For the past couple weeks, the world’s eyes have been focused on Nigeria after a group of nearly 300 schoolgirls were kidnapped by the Islamist militant group Boko Haram, a violent organization that is vehemently opposed to Western education. As if that wasn’t horrific enough, the group’s self-proclaimed leader Abubakar Shekau released a video a few days ago that threatened to sell the young girls as sex slaves. All over the globe, people have been reacting and attempting to raise awareness (yes, I hate this term too, but in this case it is important to have everyone know what’s going on there) through the #BringBackOurGirls hashtag, including A-listers.
Stars including Justin Timberlake, Bradley Cooper, Ashton Kutcher, Jamie Foxx, as well as First Lady Michelle Obama, and more have been circulating photos of themselves holding signs that read “Real Men Don’t Buy Girls.” The campaign was actually started back in 2011 by Kutcher and Demi Moore as an organized effort to combat human trafficking and sex slavery, but due to the Boko Haram kidnapping, it has regained a huge amount of momentum both in the news and on social media in general. While many of the photos are not directly intended to be about the Nigerian mass kidnapping, the statement is still the same. And they’re not alone on the outspoken front: the Islamic Fiqh Academy, which is dedicated to the advanced study of Islam, has stated that the “crime and other crimes committed by the likes of these extremist organizations contradicts all humanitarian principles and moral values and violates the provisions of the Quran and Sunnah.”
While it is obvious that nobody should buy anybody and this isn’t exactly a wildly controversial political message, it is still important to recognize the fact that so many culturally significant figures are taking a clear and deliberate public stance on this truly terrible act of violence. The fact that #RealMenDontBuyGirls and #BringBackOurGirls are now trending on both Twitter and Facebook is testament to how important it is that those in power pay attention and do anything possible to save these young women.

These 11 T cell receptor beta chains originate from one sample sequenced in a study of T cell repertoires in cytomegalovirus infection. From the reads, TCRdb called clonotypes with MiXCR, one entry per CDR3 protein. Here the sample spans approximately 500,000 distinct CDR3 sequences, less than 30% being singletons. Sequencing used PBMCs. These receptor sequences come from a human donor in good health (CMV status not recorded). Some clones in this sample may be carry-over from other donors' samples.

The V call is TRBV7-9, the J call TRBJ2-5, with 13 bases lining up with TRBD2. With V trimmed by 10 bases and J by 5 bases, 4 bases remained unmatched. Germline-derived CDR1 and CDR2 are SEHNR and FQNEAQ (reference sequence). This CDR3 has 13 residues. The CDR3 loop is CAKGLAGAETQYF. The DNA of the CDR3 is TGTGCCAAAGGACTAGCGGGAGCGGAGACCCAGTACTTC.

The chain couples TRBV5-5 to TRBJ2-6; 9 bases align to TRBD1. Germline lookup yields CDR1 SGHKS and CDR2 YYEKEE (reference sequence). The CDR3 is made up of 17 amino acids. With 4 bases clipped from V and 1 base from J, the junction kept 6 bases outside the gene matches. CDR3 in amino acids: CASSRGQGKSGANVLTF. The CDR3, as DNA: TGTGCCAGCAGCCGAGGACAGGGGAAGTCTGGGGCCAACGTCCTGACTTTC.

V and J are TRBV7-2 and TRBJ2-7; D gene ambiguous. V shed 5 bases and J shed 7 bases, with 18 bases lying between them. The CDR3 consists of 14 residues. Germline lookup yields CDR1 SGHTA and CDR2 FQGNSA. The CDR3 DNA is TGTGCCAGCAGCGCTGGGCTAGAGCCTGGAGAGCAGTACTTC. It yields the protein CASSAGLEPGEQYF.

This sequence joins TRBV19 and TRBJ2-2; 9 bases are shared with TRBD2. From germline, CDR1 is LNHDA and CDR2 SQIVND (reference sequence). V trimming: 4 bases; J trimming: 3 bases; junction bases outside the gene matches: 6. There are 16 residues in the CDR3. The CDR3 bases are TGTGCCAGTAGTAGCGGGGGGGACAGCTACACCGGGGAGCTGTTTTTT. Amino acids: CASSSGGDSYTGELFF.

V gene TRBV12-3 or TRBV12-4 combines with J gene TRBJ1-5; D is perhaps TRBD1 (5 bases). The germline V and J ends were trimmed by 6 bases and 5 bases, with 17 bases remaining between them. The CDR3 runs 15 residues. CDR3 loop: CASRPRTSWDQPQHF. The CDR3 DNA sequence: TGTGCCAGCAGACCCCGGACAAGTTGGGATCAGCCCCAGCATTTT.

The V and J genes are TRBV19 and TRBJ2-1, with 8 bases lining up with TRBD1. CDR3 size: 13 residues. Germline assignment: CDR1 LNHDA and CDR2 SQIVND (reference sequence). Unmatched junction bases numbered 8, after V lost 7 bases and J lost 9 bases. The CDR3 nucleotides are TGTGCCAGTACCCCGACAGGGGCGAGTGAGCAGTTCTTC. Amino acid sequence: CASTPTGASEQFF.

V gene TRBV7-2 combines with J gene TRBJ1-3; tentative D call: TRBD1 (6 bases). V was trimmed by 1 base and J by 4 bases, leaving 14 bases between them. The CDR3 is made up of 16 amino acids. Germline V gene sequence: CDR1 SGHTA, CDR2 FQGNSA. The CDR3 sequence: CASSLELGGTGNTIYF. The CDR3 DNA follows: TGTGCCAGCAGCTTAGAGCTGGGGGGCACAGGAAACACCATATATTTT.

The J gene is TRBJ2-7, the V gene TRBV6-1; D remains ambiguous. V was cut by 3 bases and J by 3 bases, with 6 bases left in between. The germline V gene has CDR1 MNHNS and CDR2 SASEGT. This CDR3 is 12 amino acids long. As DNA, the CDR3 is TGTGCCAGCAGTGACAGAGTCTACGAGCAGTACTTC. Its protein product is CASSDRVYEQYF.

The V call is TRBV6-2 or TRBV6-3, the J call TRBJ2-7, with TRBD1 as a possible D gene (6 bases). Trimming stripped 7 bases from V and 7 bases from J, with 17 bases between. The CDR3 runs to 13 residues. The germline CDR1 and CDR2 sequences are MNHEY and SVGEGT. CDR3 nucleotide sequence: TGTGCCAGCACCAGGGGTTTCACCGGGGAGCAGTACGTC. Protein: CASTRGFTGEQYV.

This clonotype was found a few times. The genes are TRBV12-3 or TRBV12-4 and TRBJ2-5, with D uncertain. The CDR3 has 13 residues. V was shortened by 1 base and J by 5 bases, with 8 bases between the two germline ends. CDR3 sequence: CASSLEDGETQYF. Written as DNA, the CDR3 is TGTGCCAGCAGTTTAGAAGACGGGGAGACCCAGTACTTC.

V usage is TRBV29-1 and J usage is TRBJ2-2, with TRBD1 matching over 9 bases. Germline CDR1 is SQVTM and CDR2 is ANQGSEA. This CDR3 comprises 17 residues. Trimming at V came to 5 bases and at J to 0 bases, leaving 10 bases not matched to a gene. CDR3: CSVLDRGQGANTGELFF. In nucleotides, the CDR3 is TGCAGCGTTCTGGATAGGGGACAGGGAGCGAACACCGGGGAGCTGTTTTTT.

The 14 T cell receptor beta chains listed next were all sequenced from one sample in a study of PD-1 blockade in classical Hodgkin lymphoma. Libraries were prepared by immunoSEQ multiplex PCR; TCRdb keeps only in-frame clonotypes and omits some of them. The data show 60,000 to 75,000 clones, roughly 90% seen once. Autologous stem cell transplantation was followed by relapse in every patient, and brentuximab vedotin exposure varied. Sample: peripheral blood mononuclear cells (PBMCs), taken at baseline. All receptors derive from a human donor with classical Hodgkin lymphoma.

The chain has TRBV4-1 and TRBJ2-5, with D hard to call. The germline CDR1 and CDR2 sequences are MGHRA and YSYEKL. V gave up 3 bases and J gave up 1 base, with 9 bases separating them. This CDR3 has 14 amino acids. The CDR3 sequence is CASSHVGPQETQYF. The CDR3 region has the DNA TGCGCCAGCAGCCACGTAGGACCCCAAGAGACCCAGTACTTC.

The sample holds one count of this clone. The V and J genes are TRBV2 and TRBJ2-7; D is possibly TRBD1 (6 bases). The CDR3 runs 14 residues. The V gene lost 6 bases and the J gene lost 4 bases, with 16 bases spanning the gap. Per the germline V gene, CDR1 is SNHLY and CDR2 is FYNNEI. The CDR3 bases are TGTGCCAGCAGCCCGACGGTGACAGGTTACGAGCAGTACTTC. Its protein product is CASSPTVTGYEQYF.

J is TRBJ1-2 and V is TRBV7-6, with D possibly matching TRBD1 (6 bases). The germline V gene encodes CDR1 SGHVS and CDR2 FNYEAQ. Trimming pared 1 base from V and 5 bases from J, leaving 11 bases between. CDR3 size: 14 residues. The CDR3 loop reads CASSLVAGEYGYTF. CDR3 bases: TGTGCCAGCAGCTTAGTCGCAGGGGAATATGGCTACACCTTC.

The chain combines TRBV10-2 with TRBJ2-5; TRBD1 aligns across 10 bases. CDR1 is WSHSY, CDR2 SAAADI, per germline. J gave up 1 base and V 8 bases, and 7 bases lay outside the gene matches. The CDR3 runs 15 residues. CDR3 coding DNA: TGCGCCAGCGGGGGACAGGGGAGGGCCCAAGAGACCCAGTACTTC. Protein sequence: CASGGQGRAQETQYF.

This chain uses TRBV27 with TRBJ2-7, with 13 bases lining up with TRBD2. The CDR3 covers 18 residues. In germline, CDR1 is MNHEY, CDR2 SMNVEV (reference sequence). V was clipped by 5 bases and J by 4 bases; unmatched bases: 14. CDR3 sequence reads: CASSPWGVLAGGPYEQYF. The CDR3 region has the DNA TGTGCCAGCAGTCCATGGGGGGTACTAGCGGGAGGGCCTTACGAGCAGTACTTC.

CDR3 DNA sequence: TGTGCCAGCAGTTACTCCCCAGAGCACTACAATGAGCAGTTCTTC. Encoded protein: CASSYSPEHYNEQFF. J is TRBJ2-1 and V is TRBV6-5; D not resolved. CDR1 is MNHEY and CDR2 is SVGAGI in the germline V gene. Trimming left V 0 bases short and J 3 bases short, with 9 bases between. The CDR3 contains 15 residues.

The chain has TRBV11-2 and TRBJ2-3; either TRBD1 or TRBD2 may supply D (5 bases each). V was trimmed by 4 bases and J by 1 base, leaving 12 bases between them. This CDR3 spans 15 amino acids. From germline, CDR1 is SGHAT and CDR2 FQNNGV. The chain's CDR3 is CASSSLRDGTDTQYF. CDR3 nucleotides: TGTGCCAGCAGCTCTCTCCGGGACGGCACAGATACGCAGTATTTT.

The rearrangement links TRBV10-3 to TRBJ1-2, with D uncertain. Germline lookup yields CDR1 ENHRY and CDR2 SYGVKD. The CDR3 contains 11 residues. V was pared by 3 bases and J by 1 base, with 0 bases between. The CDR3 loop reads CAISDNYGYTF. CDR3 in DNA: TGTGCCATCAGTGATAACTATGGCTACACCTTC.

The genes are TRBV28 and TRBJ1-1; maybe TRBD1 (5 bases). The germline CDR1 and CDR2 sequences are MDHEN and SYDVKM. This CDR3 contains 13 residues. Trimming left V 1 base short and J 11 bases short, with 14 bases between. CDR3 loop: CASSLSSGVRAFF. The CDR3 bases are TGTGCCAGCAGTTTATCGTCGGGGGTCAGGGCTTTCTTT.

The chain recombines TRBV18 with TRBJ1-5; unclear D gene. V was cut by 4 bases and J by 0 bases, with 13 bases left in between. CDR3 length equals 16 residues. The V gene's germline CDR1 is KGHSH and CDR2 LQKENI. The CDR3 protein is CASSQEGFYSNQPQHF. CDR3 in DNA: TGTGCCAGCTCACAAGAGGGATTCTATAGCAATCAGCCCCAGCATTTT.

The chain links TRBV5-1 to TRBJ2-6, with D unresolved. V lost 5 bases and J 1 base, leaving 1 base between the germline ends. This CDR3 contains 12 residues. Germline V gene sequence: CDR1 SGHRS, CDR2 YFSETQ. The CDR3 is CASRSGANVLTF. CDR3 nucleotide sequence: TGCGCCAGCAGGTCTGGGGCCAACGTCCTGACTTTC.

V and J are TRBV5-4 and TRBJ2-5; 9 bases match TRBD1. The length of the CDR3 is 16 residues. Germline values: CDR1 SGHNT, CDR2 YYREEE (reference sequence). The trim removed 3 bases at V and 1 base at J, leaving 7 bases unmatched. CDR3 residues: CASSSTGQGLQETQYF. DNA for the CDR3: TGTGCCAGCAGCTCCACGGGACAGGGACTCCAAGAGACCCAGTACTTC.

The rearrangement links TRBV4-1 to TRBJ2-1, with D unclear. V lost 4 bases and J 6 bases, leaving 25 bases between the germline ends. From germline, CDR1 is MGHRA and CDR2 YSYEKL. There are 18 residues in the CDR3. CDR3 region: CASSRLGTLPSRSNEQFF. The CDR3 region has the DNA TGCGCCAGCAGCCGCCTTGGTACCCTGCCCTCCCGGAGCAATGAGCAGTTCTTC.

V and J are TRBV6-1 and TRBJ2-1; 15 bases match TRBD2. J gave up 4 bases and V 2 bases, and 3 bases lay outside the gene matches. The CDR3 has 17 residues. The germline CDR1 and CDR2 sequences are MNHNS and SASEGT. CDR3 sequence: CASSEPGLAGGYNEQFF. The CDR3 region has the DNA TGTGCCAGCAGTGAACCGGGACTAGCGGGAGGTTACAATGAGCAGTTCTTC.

The only problematic member of this Hollywood #RealMenDontBuyGirls group is Sean Penn. For those who don’t know, Sean Penn once spent 33 days in jail after he beat up his then-wife Madonna. Did I mention it was with a baseball bat? For nine hours? Forgive me if I don’t leap for joy and admiration about a man who gets to attend the Met Gala despite committing horrific acts of abuse against a woman and just so happens to be slightly involved in some charitable organizations now. Even if he has changed, there are far better human beings for representing a cause involving violence against women.
Other than the above concern, this campaign is a positive thing. Obviously, tweets and Tumblr posts and Facebook rants won’t bring back these children, but the more attention paid to the issue, the more likely it is that those who can do something will choose to. All girls and boys deserve to be able to learn without fear of violence, intimidation or oppression; standing up for that shouldn’t just be admired, it should be expected.